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Cell Mol Life Sci. 2006 Oct;63(19-20):2291-303.

Structural and biological aspects of carotenoid cleavage.

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Institut für Organische Chemie und Biochemie, Albert-Ludwigs-Universität, Albertstr. 21, 79104, Freiburg im Breisgau, Germany.


Apo-carotenoid compounds such as retinol (vitamin A) are involved in a variety of cellular processes and are found in all kingdoms of life. Instead of being synthesized from small precursors, they are commonly produced by oxidative cleavage and subsequent modification of larger carotenoid compounds. The cleavage reaction is catalyzed by a family of related enzymes, which convert specific substrate double bonds to the corresponding aldehydes or ketones. The individual family members differ in their substrate preference and the position of the cleaved double bond, giving rise to a remarkable number of products starting from a limited number of carotenoid substrate molecules. The recent determination of the structure of a member of this family has provided insight into the reaction mechanism, showing how substrate specificity is achieved. This review will focus on the biochemistry of carotenoid oxygenases and the structural determinants of the cleavage reaction.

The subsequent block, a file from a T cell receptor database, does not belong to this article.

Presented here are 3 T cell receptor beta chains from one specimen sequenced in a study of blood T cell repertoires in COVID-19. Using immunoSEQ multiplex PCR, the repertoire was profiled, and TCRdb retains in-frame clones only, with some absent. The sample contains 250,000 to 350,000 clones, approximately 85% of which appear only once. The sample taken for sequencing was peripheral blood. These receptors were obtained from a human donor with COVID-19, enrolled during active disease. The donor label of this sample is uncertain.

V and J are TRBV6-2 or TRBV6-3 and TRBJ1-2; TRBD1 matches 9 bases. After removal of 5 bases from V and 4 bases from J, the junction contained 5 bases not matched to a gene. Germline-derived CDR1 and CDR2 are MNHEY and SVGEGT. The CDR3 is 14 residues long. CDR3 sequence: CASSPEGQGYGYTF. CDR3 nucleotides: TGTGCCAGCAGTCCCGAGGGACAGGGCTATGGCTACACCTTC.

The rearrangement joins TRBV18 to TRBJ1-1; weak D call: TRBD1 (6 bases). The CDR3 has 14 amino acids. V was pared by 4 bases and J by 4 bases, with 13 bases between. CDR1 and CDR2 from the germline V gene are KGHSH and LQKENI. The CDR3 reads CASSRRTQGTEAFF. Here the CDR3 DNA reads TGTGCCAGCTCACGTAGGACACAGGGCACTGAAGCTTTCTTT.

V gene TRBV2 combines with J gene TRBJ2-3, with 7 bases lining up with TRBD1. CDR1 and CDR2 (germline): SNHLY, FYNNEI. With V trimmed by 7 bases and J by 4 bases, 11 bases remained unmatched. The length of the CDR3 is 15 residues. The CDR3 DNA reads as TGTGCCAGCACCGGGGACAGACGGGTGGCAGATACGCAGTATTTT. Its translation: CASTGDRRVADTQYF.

[Indexed for MEDLINE]

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